Locating the Cold War: The Rockefeller Foundation, Science and Medicine in Brazil (1945-1964)
Based on US and Brazilian archives, Gilberto Hochman will discuss the Rockefeller Foundation’s operations in Brazil during the Cold War and Brazil’s so-called democratic experience (1945-1964). In the post-WWII era, the Brazilian scientific and medical community included a large number of members and sympathizers of the then-outlawed Brazilian Communist Party (PCB). Particularly in the field of medical parasitology, a “Red network” linked several professors and researchers at a number of medical schools, many with strong ties to international leftist organizations and some involved in key episodes of the Cold War. This network was severely repressed by the military regime installed in 1964 with dismissals, arrests and exile of its members.
The presentation explores the routine activities of Rockefeller officials in Rio, who were immersed in the local, national, and global dimensions of the Cold War in the fields of science and medicine. At the office in Rio de Janeiro, RF officials faced major challenges managing funds and scholarships for this scientific and medical community and implementing guidelines from the New York headquarters. The RF was pressured from the investigations then underway in Washington, DC, into possible funding of communists and anti-American activities by philanthropic foundations, conducted by the Cox-Reece Committee (Select Committee to Investigate Tax-Exempt Foundations and Comparable Organizations, 1952-53). RF office also had to deal with the expectation of the medical schools and respond to Brazilian government demands regarding the modernization of medicine and science, especially from the Ministry of Education. The RF challenge was how to deal with these multiple pressures and to select the institutions and individuals that would receive funding balancing meritocracy and national and international politics. Through its Brazilian programs, the foundation blended medicine, science, and the Cold War against the backdrop of Brazil’s democratic yet unstable environment. The RF programs administrated in Rio de Janeiro eventually entangled China, Korea, UK, Brazil, and the United States in a contextual fashion.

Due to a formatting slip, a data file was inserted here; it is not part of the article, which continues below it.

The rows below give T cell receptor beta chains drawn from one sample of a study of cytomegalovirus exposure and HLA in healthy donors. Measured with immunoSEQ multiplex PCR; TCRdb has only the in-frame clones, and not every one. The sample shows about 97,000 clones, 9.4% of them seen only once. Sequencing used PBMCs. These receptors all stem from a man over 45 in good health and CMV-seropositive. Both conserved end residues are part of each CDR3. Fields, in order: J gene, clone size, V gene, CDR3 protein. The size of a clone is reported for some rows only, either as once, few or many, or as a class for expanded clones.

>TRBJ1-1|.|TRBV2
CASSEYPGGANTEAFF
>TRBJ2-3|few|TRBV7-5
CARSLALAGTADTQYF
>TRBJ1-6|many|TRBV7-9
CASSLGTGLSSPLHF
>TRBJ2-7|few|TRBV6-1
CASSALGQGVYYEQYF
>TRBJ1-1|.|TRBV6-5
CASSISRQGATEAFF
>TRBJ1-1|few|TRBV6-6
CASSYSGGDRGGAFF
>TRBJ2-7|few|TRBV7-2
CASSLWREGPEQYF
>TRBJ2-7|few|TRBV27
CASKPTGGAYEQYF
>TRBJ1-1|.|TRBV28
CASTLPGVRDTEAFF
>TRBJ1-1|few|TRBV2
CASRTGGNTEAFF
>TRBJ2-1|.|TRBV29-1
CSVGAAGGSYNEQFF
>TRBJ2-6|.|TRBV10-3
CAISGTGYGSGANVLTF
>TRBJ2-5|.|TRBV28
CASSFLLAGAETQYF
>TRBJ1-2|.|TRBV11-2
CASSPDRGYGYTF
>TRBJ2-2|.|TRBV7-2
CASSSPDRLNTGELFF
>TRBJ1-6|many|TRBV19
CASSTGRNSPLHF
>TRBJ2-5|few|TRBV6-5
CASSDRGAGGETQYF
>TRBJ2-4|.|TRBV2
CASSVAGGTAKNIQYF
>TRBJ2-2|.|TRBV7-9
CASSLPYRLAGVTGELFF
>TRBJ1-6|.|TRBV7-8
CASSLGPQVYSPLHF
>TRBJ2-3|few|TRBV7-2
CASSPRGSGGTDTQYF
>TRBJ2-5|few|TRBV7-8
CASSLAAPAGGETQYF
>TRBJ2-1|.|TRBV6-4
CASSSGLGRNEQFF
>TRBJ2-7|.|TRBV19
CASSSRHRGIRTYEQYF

Gilberto Hochman is a Brazil Initiative/LACS Visiting Professor for 2017-2018 at University of Michigan. Since 1987 he is a Researcher and Professor at the History of Sciences and Health Unit (Casa de Oswaldo Cruz) of Fundação Oswaldo Cruz (Fiocruz), in Rio de Janeiro, Brazil. He is the Scientific Editor of Fiocruz University Press and author of articles, chapters and edited book on the field of history of health, sciences and medicine in Brazil. In 2015 he edited with Nísia Trindade Lima the book Médicos Intérpretes do Brasil and he is the couthor of the História da Saúde no Brasil (in press). His acclaimed study on the history of public health was translated and published in 2016 as The Sanitation of Brazil: Nation, State, and Public Health in Brazil, 1889-1930 (University of Illinois Press).